The album features Allen Touissaint on piano on "On Your Way Down," one of Toussaint's songs. This song is a definite highlight of the album, making it a great rendition of Toussaint's original. Lenny Kravitz sings background vocals and provides a guitar solo on "Something Beautiful," a wonderful neo-soul/R&B song cowritten with Ryan Montbleau. Marc Broussard sings additional vocals on "Right to Complain" and Charles Smith plays synthesized bass on "Backatown" and "Quiet as Kept." The core band features Troy "Trombone Shorty" Andrews on vocals, trombone, trumpet, keyboard, drums, and percussion! Pete Murano is an awesome guitarist and provides excellent solos and backing. Mike Ballard on bass, Joey Peebles on drums, Dwayne Williams on percussion, Dan Oestreicher and Clarence Slaughter provide awesome horn backgrounds on Bari-Sax and Alto Sax/Flute respectively.

Troy Andrews wrote/co-wrote nearly every song on this album, and it goes to show that his songwriting talent is quite substantial, especially in the New Orleans funk-jazz genre. The opener "Hurricane Season" and the title track feature awesome horn licks and are extremely catchy tunes. This album is a romp through New Orleans tinged funk and R&B and makes great music for a party or gathering. I haven't been able to pull this album from daily rotation since I purchased it!

Go out and buy this, and other albums from this artist, you can't go wrong. The musicians are above-average and the song-writing is catchy and intuitive. I wouldn't be surprised if this band skyrockets to the top within the next year or two!
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on December 22, 2014
This n'orleans 28 year old brought the house down at Russian River Jazz & Blues Festival!!~ Best Trombone Shorty Album for those who are looking for one of his cd's that have a more traditional New Orleans feel. I love him because he is also very SKA influenced. I've listened to all of his cd's and some of his newer stuff doesn't have this older traditional feel. I love him no matter what he plays, but this album best represents his New Orleans roots. I bought 3 cd's so i could turn on a few friends that's how much i like this particular cd.
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on April 5, 2015
Bought this album after hearing one of the songs on a kids station. Not really designed to be kids music, but it's kids appropriate. Anytime I can find music my eight year old and I like is a huge bonus.
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on February 6, 2013
Trombone Shorty can combine classic jazz sensibilities with modern rock better than anyone I've ever heard. Despite the name, he's an amazing multi-instumentalist and he can sing as well. This album has great variety; some vocal, some instrumentals. Some of it's light, but some of it's rock. Some of it's upbeat, but some of his lyrics are critical (especially "Right to Complain"). The last track is a quick one-minute bit of New Orleans street music; pure brass band jamming. It's an invitation, a reminder that what's on the album is never going to compare to a live musician on a winding New Orleans cobblestone street.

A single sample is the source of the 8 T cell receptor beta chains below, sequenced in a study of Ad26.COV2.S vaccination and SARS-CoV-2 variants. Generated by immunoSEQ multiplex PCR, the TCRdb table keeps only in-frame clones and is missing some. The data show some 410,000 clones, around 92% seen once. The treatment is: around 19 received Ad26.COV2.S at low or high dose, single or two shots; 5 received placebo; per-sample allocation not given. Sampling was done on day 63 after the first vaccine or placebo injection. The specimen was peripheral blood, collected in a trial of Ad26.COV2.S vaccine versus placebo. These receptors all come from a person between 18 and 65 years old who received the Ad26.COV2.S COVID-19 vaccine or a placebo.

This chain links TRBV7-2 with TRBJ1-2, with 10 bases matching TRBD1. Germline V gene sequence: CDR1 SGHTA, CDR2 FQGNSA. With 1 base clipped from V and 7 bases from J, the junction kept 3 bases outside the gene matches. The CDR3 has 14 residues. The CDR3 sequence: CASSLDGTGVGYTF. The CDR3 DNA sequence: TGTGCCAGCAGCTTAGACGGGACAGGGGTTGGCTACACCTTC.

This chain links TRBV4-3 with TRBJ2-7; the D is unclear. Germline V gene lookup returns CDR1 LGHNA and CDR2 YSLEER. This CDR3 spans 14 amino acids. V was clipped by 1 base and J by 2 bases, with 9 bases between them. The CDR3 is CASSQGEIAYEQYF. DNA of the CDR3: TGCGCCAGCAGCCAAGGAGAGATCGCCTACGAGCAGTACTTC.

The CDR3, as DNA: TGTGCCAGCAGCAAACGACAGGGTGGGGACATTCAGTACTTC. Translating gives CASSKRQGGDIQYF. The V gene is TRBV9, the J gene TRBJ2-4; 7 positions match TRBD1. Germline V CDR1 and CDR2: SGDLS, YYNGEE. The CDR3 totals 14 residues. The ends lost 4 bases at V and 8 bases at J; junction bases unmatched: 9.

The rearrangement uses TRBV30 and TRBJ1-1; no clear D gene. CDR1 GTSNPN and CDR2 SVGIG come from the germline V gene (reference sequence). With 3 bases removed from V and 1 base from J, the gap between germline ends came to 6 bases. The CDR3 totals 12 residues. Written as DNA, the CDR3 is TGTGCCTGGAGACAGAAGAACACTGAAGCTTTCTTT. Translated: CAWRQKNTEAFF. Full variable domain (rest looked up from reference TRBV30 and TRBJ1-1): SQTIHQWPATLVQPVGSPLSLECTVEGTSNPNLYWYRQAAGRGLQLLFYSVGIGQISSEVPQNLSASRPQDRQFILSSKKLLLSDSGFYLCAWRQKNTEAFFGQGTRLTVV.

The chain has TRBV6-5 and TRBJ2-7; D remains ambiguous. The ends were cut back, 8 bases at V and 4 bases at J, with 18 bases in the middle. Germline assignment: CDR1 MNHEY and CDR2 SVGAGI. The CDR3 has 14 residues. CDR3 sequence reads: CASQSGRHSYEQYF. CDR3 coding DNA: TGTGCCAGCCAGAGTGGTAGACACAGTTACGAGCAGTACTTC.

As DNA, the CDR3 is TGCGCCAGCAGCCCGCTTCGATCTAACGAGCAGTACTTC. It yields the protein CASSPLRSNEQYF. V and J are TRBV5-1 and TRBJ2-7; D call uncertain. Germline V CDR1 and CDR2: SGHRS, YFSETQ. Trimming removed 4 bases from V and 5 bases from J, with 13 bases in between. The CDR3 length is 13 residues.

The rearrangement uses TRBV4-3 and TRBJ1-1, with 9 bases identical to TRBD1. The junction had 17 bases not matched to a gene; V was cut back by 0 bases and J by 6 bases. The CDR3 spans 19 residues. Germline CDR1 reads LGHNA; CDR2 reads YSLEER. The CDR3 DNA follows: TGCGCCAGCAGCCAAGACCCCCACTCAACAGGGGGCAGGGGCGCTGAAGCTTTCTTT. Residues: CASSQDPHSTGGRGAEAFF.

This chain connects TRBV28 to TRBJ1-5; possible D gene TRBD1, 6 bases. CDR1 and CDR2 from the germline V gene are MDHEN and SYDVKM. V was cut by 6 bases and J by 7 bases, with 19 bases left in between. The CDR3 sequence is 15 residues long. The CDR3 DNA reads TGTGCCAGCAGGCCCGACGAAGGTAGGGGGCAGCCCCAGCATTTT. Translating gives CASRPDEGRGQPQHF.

That being said, it's a really good album.
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on December 2, 2014
If you love interesting music, New Orleans sounds, mixed with Trombone Shorty's own blend of genre then you will love this guy. We saw him live at a Jazz festival and the audience was blown away. You will be too.
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on February 9, 2014
...if you want to get down. Love, love, love this album. "Neph" and "Quiet as Kept" are my absolute favorites. In fact, "Neph" is one of my official soundcheck songs that can tell you in a few, awesome grooving minutes how good your speakers are. And, quite possibly, make you want to buy new ones.
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on June 9, 2014
I do not like instrumentals. I am not a fan of jazz. Songs with a lot of horns drive me nuts and give me headaches. Then I picked up Trombone Shorty. I was in New Orleans but I did not do my homework. I did not realize how amazing the music is there. I did not know the names of the legends and the new standard bearers so this opinion may not work for the purists. This CD, along with his others, turned me into a budding fan of jazz. I play all of Shorty's CDs in my classroom often and turned students into fans as well. I play the tunes during pauses at assemblies and concerts at my school and I can people bopping their heads and I know they do not know the tunes. This lead me to Kermit Ruffins, Dr. John, Professor Longhair, Sidney Bechet (the list goes on). A new world of music opened up for me because of this CD. I now look for jazz infused music like this. I find myself tuning into the jazz station on the radio. I scour YouTube to see Shorty play. As - I said - a whole new world. Hurricane Season (the lead tune) always pumps me up. On Your Way Down has a great groove. Backatown makes me wish I could play an instrument. I could go on, but I would rather listen to the CD again. (I could copy and paste this into the other albums by Shorty as well.) As I said - a whole new world for me. I could not he happier.